• Diamondback moth larva.Cabbage looper. Cabbage looper moth. Department of Entomology,Photo by W. L. Sterling. Photo by W.L. Sterling. Texas A&M University.Department of Entomology, Department of Entomology,Texas A&M University. Texas A & M University. Diamondback pupae and adult. Photo by Chris Campbell. Courtesy of VegEdge, University of Minnesota.Imported cabbageworm. Imported cabbageworm moths.Photo by Jack Kelly Clark. Courtesy of VegEdge, University of Minnesota.Courtesy of UC Statewide IPM Program.Page 8 ATTRA Cole Crops and Other Brassicas: Organic Production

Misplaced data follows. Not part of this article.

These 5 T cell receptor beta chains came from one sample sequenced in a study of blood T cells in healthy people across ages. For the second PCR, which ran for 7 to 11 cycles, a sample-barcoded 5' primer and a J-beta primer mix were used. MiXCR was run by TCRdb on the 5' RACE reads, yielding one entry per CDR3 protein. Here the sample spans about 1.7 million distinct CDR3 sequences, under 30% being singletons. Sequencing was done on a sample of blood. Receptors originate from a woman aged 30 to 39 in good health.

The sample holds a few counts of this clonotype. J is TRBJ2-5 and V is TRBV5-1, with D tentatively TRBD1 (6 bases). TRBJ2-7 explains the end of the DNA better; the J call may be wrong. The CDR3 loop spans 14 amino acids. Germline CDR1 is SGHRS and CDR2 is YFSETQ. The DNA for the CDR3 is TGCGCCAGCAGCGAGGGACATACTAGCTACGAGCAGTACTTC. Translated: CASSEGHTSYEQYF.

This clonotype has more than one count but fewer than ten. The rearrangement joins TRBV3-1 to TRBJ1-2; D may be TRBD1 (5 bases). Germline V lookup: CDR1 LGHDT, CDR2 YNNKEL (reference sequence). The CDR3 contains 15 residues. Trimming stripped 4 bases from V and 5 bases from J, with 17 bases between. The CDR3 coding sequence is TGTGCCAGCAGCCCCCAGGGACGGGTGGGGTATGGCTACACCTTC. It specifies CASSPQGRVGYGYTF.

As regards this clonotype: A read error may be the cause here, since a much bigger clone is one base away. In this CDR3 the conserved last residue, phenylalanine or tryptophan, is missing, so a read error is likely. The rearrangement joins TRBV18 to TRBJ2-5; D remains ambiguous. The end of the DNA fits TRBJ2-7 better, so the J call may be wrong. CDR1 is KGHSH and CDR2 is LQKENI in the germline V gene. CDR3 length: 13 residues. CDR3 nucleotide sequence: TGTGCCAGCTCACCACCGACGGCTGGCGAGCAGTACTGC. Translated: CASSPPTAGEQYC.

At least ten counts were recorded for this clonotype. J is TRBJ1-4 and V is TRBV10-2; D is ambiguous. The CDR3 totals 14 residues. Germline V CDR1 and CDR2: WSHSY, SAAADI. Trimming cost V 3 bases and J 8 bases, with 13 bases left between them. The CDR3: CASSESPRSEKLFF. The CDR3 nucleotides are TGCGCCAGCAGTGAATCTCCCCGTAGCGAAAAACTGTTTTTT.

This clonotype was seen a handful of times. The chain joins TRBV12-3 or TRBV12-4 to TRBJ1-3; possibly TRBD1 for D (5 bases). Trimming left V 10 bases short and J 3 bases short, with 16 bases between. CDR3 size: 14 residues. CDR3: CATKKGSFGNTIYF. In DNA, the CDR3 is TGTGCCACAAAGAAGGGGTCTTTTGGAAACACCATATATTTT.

• Spod-X LC™ and Gemstar LC™ from Certis Cabbage maggotUSA are nuclear polyhedrosis virus prod- The cabbage maggot or cabbage fly (Deliaucts available commercially and are OMRI- redicum) will lay eggs in clusters near theapproved for the control of armyworm and stems of many cole crops or in the debriscorn earworm, respectively, on cabbage, of a previous cole crop. Once hatched, thecauliflower, and broccoli. Other naturally larvae bury themselves and start consum-occurring granulosis viruses and nuclear ing feeder roots, eventually burrowing intopolyhedrosis viruses sometimes occur in the tap root. This provides entry sites for pathogens like clubroot (Plasmodiaphorahigh-density caterpillar populations. brassicae). Maggots feed for three to fiveBeauveria bassiana, the insect-eating fun- weeks, then pupate in the roots or in thegus, will infect caterpillars if humidity and surrounding soil. (Anon., 2003a) Intemperature are adequate. Commercial Chinese cabbage, eggs laid on the surface of a maturing head hatch maggots that bur-products include Naturalis L™, Mycotrol™, row into the head, making it unmarketable.and Botanigard™. Cabbage flies will have three to four genera-Botanical insecticides include neem prod- tions per year starting in the spring throughucts (Agroneem™ and Neemix™) that act as the early autumn. (Anon., 1998)repellents, antifeedants, and insect growth A study in Denmark demonstrated the sus-regulators. Pyrethrin and rotenone-based ceptibility of cabbage maggot and pupae toproducts are broad spectrum and will Sternernema nematodes. (Neilsen, 2003)kill beneficial insects as well as pests, so These insect-eating nematodes are avail-monitoring is important. Beneficial insect able commercially through companies suchpopulations must also be considered when as Biocontrol network (www.biconet.com),a pest population is present. Many times Arbico (www.arbico-organics.com), and Grow- quest (www.growquest.com).the beneficial population may be keeping thepest under the economic threshold, which is Compost and strawthe level below economic injury to the crop. mulches signifi-An application of a broad spectrum insecti- cantly reduce thecide may damage both the pest and benefi- population of rootcial insect populations, and other minor pests maggots infest-may become a big problem. This is known ing broccoli. Theas a secondary pest outbreak. mulch acts as aOther management practices to reduce cat- barrier, preventingerpillar infestation include using floating row the flies from lay-covers over a young crop to exclude egg-lay- ing eggs directlying females, nocturnal overhead sprinkler in the soil. It also Cabbage maggot.irrigation, pheromone misters or emitters serves as a habitat Photo by Jack Kelly Clark.to disrupt mating, and pepper, garlic, and for ground beetle Courtesy of UC Statewide IPM Program.herbal repellents. and rove beetle that parasitize andSome of the control methods mentioned forcabbage looper, diamondback moth, and prey on the cabbage maggot. (Prasad andimported cabbage worm may work on army- Henderson, 2002) Other predators includeworms, cutworms, cabbage webworm, corn spiders, harvestmen or daddy longlegs,earworm, cross striped cabbageworm, gulf and ants.white cabbageworm, and southern cabbage- Floating row covers will prevent cab-worm. If the problem is severe, contact your bage flies from depositing eggs during thelocal farm advisor or the ATTRA project. critical period after plant emergence orwww.attra.ncat.org ATTRA Page 9